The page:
Police and local leaders in Nyamasheke District have warned parents against engaging children in commercial and hectic activities, and becoming a barrier to their education.
The caution comes after separate operations in which minors have been rescued from homes and markets where they were being used in hectic commercial activities.
Mid last month, Police intercepted 25 children, who were at the time found carrying goods to Mwezi market in Karengera Sector.
The minors, who were escorted by their parents, carried sacks of sweet potatoes and beans, among others, during hours when they were supposed to be at school.
Just on Tuesday, other 23 children were found carrying heavy goods to Mwezi and Rwesero markets in Karengera and Kagano sectors, respectively, also in Nyamasheke.
The minors were at the time carrying sacks of cassava, sweet potatoes and mangoes.
Senior Superintendent of Police (SSP) Gerald Habiyambere, the District Police Commander (DPC) of Nyamasheke said the intercepted minors include those as young as seven years.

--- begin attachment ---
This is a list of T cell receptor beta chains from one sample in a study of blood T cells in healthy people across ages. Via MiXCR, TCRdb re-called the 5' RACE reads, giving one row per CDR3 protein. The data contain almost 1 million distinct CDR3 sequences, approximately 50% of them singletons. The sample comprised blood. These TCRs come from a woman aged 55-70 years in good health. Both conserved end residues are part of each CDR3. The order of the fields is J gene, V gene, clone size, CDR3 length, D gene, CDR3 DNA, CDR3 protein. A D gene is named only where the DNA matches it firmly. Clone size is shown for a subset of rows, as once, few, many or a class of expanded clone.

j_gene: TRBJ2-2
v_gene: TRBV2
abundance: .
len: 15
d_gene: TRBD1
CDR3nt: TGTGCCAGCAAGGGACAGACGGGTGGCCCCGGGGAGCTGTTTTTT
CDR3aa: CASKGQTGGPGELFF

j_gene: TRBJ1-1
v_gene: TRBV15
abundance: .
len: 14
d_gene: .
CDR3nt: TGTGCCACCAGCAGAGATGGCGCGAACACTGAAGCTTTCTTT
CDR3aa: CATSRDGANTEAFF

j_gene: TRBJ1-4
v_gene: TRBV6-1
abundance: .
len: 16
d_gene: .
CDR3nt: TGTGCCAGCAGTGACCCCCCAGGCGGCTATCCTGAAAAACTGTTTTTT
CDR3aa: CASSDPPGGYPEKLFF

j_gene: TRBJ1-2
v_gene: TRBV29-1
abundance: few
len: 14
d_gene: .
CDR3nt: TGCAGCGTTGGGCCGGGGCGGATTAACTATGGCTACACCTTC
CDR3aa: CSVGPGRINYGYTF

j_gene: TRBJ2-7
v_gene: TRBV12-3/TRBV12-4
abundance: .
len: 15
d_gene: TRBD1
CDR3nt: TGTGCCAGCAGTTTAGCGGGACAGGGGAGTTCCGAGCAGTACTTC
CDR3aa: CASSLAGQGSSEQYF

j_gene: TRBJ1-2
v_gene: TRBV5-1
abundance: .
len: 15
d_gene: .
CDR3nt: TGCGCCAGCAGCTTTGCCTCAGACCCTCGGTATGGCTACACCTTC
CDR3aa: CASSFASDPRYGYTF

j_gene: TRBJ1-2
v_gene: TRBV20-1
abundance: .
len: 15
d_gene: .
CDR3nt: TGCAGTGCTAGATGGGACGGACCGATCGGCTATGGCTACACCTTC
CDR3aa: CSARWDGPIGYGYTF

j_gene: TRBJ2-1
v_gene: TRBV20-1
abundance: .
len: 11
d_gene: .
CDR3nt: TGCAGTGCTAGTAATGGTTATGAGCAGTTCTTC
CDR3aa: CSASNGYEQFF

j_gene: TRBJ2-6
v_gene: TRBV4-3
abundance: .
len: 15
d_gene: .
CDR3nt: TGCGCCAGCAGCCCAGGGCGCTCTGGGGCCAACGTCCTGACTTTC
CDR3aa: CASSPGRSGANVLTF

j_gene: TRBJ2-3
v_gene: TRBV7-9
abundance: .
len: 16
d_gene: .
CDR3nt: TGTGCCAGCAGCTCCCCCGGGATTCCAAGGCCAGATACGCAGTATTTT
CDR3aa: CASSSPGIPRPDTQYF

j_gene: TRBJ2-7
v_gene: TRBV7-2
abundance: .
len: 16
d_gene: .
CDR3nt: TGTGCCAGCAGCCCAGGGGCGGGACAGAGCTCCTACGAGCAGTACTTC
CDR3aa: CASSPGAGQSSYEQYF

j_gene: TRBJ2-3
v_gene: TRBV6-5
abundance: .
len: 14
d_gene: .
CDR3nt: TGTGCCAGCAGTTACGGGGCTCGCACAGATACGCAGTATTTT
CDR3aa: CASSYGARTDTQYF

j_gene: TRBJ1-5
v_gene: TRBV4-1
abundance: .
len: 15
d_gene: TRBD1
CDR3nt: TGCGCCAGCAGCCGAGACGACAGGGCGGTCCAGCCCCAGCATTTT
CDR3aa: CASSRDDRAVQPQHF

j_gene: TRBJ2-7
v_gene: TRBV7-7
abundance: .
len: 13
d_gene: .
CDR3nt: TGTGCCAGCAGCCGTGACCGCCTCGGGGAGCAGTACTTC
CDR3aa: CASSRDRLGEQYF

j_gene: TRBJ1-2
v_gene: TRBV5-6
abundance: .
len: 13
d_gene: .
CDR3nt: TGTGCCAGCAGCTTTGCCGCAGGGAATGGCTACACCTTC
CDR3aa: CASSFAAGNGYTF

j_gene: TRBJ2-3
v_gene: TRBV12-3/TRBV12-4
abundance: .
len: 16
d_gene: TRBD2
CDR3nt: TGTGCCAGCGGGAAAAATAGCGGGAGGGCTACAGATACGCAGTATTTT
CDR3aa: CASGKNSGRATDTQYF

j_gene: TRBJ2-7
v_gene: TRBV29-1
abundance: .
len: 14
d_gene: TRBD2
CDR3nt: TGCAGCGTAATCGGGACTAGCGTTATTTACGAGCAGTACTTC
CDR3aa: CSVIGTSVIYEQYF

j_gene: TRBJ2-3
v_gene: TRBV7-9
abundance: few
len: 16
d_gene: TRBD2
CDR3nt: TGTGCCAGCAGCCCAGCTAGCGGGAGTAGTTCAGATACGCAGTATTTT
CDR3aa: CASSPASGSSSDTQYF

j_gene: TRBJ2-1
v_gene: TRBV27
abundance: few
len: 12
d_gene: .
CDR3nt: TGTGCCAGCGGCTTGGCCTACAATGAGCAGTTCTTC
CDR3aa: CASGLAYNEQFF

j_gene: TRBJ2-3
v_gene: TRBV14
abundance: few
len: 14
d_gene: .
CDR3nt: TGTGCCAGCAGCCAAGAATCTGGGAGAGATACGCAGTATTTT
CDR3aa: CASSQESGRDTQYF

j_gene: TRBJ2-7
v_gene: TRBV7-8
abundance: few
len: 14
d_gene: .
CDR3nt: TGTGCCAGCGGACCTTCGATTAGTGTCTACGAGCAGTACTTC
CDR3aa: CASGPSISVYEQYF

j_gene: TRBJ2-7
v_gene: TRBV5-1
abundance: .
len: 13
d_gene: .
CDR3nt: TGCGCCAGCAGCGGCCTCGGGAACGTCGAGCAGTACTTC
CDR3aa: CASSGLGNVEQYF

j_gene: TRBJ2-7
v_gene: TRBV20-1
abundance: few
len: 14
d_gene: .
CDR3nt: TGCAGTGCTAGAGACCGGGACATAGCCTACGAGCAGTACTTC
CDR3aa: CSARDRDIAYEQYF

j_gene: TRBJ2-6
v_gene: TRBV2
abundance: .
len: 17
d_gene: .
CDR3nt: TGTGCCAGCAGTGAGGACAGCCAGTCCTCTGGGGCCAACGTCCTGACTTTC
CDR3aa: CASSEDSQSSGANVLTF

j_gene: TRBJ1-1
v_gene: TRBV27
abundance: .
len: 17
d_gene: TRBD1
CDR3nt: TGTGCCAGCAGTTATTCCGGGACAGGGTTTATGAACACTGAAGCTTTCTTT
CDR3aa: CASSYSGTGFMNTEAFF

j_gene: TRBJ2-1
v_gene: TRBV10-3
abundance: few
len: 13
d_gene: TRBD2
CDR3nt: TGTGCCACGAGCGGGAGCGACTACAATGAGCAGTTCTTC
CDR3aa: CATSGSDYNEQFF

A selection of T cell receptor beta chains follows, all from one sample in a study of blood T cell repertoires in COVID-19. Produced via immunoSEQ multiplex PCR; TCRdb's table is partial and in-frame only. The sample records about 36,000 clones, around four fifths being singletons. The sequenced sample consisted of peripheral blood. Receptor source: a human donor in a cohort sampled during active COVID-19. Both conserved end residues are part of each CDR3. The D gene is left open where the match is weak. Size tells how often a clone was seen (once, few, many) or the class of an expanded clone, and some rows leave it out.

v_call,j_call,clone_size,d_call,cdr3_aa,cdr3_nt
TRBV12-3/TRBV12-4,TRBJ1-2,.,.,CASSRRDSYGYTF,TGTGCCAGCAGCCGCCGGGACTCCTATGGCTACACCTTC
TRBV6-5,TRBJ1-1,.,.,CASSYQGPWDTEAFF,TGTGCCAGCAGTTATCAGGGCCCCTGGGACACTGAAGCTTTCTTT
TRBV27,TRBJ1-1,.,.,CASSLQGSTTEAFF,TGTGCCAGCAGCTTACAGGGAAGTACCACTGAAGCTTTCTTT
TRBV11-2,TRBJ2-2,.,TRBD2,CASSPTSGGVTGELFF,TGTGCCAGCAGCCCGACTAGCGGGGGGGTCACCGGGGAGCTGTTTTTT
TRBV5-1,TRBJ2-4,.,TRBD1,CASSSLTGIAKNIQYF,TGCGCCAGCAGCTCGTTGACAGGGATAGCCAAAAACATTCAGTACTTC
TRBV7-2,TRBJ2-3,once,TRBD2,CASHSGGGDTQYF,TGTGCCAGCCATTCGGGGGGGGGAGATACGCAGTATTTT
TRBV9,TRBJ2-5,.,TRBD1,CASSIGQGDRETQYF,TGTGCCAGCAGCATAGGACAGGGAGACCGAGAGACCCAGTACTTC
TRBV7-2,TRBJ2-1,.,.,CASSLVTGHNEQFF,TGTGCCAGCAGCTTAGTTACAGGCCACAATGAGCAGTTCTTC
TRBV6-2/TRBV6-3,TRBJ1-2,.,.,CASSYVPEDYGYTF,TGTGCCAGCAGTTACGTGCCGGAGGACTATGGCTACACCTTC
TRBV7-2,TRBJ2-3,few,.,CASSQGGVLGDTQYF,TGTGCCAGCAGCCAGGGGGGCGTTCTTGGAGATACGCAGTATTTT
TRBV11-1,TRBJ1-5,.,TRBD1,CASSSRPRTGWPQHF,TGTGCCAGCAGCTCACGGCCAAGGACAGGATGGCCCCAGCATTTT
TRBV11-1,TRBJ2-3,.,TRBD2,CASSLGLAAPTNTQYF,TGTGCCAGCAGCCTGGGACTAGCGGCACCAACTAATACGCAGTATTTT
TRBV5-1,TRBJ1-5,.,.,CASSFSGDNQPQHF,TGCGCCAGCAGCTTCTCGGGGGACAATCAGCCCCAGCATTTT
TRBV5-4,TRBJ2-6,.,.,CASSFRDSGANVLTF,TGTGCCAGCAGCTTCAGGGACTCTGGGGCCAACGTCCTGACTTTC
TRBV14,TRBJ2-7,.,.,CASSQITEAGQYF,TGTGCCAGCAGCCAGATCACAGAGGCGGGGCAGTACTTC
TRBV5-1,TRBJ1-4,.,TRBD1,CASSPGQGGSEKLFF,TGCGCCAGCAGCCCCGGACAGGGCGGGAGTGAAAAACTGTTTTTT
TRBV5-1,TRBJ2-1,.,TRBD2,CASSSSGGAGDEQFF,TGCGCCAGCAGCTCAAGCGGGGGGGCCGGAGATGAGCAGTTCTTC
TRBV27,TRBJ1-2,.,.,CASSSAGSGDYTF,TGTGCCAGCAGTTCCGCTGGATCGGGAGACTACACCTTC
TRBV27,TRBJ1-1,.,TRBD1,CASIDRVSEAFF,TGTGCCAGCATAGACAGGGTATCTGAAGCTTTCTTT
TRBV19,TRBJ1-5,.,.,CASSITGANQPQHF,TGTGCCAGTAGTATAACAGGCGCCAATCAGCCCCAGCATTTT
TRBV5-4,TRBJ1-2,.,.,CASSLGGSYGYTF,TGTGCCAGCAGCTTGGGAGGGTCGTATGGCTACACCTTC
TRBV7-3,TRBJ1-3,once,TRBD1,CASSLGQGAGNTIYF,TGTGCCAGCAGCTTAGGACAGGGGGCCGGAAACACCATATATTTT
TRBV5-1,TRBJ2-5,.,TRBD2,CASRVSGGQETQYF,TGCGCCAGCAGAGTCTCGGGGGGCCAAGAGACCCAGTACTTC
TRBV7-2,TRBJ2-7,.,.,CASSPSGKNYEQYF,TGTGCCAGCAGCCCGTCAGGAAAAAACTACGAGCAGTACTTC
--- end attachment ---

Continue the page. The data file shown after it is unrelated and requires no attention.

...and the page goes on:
“15 children aged between 7 and 14 years were stopped in Kagano as they headed to Rwesero market carrying varied foodstuffs, while other nine were at the time carrying goods to Mwezi market. This was also within the time when they were supposed to be attending school classes,” said SSP Habiyambere.
He warned parents against obstructing child education and subjecting children to harmful acts, adding that operations against child labour will continue.
“Proper upbringing of children is not only the responsibility of parents but the entire community. If you see these minors being subjected to hard labour in their homes, denied education or subjected to corporal punishment, it becomes your responsibility to report such child abuses,” SSP Habiyambere emphasized.
The law defines a child as anyone below 18 years.
It also defines child labour as the denial of children’s rights and a barrier to holistic child development.
The Vice-Mayor of Nyamasheke in charge of Social Affairs, Claudette Mukamana also reminded parents to take the primary responsibility of proper upbringing of children, protecting and promoting their rights, and sending them to school.
“We warn parents against preventing children from going to school so as to carry goods to the market. Such acts affect their future and that of the country,” Mukamana said.